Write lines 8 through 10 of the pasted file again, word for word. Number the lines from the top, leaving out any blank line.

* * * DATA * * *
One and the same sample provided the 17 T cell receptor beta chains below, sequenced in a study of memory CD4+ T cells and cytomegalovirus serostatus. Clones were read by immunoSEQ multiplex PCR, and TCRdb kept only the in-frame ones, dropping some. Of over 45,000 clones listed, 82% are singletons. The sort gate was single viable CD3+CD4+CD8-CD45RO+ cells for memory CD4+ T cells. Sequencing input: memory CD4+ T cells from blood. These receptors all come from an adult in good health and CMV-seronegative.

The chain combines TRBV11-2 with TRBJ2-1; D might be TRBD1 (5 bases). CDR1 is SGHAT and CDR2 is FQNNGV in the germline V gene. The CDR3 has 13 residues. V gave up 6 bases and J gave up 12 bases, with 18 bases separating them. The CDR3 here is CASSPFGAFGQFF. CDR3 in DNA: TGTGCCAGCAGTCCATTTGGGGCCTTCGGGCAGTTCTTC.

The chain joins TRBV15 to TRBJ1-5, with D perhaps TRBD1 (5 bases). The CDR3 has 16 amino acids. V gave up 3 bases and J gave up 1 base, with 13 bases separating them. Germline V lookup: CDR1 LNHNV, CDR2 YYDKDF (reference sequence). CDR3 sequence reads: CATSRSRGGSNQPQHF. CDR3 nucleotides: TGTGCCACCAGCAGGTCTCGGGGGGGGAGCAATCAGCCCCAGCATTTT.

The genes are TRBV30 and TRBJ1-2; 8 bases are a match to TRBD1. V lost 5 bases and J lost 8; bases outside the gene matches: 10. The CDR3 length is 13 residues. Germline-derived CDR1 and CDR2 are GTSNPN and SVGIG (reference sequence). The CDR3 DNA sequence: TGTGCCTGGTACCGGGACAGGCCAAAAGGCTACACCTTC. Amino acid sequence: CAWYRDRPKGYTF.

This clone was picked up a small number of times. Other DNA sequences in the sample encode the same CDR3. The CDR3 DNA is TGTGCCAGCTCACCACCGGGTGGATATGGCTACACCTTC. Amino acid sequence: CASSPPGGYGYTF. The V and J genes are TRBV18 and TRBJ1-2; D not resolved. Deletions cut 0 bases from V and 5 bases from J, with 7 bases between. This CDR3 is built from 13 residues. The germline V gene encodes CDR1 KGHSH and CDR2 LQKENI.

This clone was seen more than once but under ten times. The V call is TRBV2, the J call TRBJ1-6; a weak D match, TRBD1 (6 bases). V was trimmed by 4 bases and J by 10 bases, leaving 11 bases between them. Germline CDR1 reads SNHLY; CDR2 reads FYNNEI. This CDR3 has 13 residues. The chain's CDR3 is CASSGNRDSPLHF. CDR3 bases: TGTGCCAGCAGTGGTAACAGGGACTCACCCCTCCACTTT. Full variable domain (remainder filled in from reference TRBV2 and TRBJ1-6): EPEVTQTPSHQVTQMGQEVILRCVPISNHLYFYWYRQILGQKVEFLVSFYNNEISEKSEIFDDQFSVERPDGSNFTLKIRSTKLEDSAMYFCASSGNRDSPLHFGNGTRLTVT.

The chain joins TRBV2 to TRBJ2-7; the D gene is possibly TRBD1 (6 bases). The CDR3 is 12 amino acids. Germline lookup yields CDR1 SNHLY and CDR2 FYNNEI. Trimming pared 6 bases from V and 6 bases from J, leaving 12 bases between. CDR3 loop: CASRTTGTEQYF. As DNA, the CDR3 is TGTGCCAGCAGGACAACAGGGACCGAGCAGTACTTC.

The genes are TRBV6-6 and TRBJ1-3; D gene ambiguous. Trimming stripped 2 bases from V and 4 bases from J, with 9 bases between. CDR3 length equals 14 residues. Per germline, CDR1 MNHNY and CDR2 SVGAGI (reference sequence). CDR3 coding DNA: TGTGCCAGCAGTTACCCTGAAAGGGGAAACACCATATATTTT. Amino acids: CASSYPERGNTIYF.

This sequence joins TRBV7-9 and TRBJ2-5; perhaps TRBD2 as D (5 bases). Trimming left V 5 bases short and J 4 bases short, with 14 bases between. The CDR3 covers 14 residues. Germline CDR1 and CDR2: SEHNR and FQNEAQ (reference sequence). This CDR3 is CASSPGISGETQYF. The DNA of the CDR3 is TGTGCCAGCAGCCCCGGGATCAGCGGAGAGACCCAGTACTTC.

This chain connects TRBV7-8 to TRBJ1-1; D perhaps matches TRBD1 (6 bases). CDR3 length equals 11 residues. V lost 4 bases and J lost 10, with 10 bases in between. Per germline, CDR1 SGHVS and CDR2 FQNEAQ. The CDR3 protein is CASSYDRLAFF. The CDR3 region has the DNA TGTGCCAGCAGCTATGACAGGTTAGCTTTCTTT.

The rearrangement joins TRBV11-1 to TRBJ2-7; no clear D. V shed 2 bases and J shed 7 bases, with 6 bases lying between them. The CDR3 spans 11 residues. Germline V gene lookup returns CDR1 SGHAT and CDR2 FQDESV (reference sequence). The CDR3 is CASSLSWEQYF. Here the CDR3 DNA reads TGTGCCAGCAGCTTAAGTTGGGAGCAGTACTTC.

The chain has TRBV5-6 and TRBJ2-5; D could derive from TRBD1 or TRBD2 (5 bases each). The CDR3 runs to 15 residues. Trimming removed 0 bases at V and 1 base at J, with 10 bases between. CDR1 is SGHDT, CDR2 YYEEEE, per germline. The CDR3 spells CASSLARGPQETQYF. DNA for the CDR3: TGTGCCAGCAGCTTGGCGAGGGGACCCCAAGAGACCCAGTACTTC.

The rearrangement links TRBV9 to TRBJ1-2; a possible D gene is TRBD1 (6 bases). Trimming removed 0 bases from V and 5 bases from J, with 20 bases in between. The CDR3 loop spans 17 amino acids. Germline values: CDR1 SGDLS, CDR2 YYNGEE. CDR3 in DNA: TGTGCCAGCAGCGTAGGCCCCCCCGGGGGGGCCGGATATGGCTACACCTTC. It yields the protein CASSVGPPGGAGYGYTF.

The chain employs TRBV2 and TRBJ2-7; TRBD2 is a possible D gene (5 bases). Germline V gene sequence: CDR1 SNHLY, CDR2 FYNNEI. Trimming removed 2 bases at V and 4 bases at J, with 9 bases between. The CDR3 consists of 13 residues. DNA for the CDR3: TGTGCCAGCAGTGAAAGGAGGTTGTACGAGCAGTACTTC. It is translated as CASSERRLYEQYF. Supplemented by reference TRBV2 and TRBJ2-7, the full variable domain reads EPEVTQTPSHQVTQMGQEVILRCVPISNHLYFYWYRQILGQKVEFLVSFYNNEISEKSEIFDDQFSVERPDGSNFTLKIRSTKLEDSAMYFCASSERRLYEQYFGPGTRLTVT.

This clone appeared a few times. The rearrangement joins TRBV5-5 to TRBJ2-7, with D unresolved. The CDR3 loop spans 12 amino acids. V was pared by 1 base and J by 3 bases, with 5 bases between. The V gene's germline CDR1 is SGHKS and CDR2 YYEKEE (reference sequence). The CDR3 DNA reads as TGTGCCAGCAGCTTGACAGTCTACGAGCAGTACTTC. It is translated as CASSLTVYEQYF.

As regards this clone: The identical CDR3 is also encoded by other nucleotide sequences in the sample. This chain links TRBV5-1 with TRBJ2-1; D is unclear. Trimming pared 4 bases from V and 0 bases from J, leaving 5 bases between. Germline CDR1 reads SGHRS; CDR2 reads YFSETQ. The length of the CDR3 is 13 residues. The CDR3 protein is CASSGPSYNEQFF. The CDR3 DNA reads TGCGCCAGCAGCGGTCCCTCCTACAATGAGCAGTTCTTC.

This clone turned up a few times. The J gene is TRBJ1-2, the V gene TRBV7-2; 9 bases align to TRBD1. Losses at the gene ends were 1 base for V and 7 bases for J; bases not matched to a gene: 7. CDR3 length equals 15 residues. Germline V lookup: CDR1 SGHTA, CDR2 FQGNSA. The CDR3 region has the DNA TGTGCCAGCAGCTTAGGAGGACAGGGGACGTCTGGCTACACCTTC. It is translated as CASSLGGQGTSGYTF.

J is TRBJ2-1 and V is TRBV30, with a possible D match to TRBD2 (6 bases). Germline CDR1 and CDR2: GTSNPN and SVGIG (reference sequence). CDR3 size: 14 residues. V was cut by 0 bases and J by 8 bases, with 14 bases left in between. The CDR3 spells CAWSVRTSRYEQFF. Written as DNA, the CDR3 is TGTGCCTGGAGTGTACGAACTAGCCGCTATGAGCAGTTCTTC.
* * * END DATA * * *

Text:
The genes are TRBV6-6 and TRBJ1-3; D gene ambiguous. Trimming stripped 2 bases from V and 4 bases from J, with 9 bases between. CDR3 length equals 14 residues. Per germline, CDR1 MNHNY and CDR2 SVGAGI (reference sequence). CDR3 coding DNA: TGTGCCAGCAGTTACCCTGAAAGGGGAAACACCATATATTTT. Amino acids: CASSYPERGNTIYF.

This sequence joins TRBV7-9 and TRBJ2-5; perhaps TRBD2 as D (5 bases). Trimming left V 5 bases short and J 4 bases short, with 14 bases between. The CDR3 covers 14 residues. Germline CDR1 and CDR2: SEHNR and FQNEAQ (reference sequence). This CDR3 is CASSPGISGETQYF. The DNA of the CDR3 is TGTGCCAGCAGCCCCGGGATCAGCGGAGAGACCCAGTACTTC.

This chain connects TRBV7-8 to TRBJ1-1; D perhaps matches TRBD1 (6 bases). CDR3 length equals 11 residues. V lost 4 bases and J lost 10, with 10 bases in between. Per germline, CDR1 SGHVS and CDR2 FQNEAQ. The CDR3 protein is CASSYDRLAFF. The CDR3 region has the DNA TGTGCCAGCAGCTATGACAGGTTAGCTTTCTTT.